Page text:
Historical background: Hugo Steinhaus can be considered as an early father of data science. He authored the paper Sur la division des corps matériels en parties, Bulletin de l’Académie Polonaise des Sciences, 1956. The title could read "On the division of material bodies into parts" in English. As the original paper is hard to obtain, the above link is a retranscription from latex that I made in the summer.

It is considered as one of the first known origins of the $K$-means algorithms (see Data Clustering: 50 Years Beyond K-Means, Anil K. Jain, Pattern recognition letters, 2010 or Origins and extensions of the k-means algorithm in cluster analysis, Hans-Hermann Bock, Electronic Journ@l for History of Probability and Statistics, 2008).

According to his wikipedia page, H. Steinhaus has collaborated with engineers, geologists, economists, physicians, biologists (and even lawyers), and lacking of trustworthy information during World War II, he invented a statistical tool to estimate 'German' losses, using necrologic news from German soldiers on the front. He notably used the mention that the soldier killed was the first, second or third child from a family.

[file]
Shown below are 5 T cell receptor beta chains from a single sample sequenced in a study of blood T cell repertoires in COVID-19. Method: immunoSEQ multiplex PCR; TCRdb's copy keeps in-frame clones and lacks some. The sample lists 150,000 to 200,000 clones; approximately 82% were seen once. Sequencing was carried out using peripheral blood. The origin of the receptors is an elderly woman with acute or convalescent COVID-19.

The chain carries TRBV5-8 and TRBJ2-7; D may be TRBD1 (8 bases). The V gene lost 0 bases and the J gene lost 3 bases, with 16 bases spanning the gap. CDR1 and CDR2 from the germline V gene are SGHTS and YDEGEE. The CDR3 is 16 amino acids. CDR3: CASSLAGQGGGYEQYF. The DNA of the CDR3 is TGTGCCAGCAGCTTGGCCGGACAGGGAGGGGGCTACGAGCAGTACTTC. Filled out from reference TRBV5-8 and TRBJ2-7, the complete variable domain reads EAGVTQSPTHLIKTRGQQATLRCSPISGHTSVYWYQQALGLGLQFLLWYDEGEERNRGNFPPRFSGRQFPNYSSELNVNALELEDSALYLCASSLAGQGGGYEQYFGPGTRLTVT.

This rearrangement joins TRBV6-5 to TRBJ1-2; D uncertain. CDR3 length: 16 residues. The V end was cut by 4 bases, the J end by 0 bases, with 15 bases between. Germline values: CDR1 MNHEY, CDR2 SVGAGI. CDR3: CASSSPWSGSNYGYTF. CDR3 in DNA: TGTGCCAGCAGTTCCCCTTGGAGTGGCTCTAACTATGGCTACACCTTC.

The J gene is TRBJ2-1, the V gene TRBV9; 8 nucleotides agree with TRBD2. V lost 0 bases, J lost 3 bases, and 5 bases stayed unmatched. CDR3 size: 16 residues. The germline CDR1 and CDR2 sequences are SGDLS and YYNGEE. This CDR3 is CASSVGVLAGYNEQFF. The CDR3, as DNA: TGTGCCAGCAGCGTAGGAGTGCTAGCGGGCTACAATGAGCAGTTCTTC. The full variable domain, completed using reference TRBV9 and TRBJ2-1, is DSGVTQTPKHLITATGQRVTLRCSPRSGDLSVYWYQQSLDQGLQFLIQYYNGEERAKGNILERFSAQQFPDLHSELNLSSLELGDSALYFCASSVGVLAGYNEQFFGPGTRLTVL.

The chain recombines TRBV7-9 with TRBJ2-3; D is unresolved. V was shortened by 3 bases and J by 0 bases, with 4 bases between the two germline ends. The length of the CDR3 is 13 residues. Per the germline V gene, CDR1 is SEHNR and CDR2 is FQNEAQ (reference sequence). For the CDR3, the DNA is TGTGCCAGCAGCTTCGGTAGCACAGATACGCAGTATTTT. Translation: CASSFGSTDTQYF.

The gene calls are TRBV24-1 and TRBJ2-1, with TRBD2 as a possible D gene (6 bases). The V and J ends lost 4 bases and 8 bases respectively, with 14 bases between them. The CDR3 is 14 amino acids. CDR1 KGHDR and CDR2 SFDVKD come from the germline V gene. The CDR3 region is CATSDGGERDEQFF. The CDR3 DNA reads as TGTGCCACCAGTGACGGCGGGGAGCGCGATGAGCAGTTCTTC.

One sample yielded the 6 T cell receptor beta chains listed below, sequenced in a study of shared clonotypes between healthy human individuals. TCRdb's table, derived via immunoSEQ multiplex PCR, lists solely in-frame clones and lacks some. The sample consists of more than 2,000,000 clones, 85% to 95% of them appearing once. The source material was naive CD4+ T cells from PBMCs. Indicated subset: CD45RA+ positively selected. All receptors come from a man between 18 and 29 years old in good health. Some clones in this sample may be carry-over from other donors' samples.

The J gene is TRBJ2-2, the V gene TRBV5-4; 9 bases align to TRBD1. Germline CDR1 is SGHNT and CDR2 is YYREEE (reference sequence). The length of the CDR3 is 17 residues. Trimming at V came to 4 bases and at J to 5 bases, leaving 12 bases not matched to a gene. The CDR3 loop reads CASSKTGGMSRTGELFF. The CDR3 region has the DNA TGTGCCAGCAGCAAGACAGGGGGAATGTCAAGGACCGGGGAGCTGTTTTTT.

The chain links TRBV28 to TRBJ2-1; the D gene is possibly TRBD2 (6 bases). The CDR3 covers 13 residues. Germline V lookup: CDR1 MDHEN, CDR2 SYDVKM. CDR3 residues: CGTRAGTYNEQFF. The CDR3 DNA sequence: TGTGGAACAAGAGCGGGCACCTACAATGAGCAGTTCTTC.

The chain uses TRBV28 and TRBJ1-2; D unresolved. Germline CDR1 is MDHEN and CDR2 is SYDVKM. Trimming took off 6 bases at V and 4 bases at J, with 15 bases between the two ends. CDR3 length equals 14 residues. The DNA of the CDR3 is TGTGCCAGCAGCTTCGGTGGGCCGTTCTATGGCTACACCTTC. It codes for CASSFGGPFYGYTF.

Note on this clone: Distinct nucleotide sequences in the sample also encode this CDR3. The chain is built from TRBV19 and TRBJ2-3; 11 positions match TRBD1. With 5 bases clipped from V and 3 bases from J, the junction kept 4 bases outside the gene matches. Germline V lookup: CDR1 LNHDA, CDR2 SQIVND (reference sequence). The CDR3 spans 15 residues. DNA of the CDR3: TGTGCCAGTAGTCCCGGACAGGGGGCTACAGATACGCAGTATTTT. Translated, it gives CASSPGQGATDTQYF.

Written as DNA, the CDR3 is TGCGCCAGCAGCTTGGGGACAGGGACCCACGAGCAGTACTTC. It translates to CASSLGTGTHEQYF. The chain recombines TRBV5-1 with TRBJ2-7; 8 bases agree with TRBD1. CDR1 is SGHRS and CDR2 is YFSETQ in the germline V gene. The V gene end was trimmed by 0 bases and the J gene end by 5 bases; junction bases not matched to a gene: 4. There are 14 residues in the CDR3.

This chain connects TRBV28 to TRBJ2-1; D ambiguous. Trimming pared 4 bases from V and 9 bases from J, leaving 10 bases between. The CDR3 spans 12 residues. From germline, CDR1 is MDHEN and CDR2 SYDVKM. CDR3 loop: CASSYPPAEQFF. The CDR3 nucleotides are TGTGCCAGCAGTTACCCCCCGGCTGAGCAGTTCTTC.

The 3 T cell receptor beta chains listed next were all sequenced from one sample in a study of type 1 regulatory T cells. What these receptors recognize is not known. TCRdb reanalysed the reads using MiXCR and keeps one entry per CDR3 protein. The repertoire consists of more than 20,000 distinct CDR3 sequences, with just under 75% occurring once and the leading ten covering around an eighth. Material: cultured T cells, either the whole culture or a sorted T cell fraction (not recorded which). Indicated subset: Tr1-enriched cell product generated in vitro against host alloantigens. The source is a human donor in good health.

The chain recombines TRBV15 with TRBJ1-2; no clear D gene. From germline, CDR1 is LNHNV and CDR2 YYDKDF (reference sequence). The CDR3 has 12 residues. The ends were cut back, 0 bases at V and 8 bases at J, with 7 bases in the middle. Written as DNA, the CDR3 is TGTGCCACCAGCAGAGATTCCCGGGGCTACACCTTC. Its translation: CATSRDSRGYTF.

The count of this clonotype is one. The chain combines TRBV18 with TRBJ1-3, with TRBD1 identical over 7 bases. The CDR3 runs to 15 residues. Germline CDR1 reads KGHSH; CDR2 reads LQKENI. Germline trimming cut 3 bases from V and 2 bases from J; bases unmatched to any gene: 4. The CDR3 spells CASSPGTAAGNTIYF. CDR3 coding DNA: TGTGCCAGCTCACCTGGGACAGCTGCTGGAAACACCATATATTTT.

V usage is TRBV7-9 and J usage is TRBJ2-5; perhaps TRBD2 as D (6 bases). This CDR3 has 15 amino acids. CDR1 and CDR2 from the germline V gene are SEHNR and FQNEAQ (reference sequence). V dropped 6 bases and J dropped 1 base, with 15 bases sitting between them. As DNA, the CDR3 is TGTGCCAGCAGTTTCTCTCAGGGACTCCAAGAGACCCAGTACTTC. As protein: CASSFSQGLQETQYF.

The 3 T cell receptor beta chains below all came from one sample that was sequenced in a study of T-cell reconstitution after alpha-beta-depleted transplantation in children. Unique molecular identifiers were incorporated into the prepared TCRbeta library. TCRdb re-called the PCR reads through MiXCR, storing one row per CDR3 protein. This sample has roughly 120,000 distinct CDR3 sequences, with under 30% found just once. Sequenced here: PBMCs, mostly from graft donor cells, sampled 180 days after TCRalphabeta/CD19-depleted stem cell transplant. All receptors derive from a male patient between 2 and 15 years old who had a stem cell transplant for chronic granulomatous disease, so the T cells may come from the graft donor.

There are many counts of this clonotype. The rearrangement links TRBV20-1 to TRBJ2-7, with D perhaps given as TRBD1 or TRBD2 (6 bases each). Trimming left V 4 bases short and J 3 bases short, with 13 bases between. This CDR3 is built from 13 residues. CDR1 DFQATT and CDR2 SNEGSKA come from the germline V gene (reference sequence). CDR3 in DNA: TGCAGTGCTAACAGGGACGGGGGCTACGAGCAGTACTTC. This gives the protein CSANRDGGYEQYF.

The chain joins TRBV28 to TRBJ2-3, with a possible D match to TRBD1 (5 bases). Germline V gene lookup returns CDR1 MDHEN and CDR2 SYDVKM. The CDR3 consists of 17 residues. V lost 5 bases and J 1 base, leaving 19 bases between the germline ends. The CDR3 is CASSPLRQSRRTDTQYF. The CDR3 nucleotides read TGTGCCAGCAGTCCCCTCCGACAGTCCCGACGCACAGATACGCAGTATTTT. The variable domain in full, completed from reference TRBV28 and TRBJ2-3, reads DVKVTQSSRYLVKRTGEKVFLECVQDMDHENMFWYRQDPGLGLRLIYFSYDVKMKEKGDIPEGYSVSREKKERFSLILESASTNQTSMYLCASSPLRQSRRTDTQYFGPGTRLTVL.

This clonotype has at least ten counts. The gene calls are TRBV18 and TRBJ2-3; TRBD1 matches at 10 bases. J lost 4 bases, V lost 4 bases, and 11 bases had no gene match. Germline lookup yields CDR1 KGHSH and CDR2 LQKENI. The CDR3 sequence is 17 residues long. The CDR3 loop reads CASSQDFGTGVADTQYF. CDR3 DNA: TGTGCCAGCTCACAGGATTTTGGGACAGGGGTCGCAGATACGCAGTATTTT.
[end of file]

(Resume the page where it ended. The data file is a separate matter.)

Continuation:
I am looking for references (possibly second-hand notes, translated papers) to this applied and "missing value" statistical tool related works? Namely:

  1. Regarding his war lacunary inferences, where is this algorithm described (as I would like to be able to re-implement it)?
  2. What are specific examples of his applied works with biologists for instance, were they published, and where?
  • $\begingroup$ I'm not quite sure I understand what do you mean by "precise references". Would you care to explain that please! Your question raises my interests. $\endgroup$
    – eliasah
    Oct 24, 2015 at 21:41
  • $\begingroup$ This qustion should probably be moved to hsm.stackexchange.com $\endgroup$
    – aventurin
    Aug 27, 2016 at 11:33
  • $\begingroup$ @aventurin I was actually saying this to myself. I posted this way before I discovered history of science and mathematics. Should I flag it myself? $\endgroup$ Aug 27, 2016 at 11:41
  • 1
    $\begingroup$ @Laurent Duval I do not know how to move it over to HSM. Feel free to do it. Your question sounds very interesting to me. Hope you'll get an answer there. $\endgroup$
    – aventurin
    Aug 27, 2016 at 13:33